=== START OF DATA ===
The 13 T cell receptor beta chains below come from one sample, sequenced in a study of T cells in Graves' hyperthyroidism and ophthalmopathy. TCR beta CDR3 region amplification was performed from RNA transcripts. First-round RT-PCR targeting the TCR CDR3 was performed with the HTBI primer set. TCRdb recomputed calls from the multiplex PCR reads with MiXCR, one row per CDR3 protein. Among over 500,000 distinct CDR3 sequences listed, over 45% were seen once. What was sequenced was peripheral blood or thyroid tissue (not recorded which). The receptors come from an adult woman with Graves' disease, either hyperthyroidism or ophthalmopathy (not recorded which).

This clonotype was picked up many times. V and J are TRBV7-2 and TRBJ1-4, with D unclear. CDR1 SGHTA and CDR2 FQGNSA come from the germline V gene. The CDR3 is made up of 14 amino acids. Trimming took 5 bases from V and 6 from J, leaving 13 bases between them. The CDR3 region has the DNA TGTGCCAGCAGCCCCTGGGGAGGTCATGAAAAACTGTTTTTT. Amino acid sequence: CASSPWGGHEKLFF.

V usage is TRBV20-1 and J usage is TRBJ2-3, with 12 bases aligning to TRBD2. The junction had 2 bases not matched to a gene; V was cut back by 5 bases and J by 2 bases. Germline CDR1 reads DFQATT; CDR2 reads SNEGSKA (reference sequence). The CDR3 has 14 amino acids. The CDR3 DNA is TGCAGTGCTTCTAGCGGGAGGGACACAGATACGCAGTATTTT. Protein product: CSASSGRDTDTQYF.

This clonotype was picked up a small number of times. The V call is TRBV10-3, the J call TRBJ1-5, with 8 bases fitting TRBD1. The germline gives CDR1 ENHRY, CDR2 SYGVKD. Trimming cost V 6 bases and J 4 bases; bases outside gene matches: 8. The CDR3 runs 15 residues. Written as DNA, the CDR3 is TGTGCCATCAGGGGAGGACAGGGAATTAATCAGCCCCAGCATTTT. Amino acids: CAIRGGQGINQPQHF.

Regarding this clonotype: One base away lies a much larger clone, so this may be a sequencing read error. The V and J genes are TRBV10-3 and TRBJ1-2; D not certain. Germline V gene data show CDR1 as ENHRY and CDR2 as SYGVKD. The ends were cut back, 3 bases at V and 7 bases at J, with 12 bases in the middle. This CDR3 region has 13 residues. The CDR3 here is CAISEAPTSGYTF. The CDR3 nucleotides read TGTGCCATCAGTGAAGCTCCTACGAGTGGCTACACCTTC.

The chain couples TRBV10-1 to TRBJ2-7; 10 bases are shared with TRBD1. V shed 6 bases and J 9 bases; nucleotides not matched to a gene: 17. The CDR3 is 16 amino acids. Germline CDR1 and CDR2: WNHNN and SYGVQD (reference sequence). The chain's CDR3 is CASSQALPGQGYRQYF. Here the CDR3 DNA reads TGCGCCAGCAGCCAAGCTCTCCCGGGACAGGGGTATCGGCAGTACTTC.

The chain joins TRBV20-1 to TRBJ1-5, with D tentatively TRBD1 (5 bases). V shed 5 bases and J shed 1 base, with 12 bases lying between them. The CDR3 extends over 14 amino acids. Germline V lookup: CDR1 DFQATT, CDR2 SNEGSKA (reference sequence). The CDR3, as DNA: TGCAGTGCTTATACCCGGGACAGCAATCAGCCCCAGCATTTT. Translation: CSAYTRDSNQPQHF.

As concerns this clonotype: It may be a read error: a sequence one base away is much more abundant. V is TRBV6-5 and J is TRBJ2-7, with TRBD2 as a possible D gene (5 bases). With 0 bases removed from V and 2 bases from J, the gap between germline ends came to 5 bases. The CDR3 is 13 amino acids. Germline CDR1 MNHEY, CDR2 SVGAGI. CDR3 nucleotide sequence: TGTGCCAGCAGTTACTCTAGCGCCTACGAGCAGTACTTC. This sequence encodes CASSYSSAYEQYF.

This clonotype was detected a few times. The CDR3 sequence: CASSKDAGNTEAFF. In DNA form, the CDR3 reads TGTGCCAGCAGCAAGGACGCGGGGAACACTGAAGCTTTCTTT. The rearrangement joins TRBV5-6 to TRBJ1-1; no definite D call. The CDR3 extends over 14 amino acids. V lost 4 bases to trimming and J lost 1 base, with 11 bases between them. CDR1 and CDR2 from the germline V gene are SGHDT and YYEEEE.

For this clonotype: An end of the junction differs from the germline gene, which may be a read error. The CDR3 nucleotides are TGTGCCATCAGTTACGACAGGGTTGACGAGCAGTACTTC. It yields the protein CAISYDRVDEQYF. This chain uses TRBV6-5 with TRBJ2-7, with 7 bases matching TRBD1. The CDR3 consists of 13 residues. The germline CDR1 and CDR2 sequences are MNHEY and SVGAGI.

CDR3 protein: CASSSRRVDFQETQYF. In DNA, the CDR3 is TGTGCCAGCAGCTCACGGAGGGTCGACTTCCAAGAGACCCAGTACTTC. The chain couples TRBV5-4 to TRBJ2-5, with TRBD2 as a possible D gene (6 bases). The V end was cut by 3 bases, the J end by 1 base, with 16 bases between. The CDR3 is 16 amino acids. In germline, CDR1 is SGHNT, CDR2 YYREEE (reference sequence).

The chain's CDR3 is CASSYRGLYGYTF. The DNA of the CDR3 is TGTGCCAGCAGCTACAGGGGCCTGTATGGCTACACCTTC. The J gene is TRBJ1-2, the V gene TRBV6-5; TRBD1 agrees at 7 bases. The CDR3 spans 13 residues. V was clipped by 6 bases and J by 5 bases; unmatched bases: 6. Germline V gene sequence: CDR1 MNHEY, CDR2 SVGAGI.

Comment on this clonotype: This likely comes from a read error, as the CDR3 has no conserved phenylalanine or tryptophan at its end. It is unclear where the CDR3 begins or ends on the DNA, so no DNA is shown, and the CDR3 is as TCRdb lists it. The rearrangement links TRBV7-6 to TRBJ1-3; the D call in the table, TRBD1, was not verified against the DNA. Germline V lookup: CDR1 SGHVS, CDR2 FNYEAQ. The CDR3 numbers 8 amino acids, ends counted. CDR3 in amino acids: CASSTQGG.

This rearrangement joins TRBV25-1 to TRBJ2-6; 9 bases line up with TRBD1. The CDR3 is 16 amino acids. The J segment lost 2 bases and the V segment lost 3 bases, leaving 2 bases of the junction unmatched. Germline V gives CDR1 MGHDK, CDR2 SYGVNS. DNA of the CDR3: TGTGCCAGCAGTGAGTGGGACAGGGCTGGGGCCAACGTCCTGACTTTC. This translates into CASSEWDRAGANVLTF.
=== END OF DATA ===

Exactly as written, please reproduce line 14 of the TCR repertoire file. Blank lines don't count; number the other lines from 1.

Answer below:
This rearrangement joins TRBV25-1 to TRBJ2-6; 9 bases line up with TRBD1. The CDR3 is 16 amino acids. The J segment lost 2 bases and the V segment lost 3 bases, leaving 2 bases of the junction unmatched. Germline V gives CDR1 MGHDK, CDR2 SYGVNS. DNA of the CDR3: TGTGCCAGCAGTGAGTGGGACAGGGCTGGGGCCAACGTCCTGACTTTC. This translates into CASSEWDRAGANVLTF.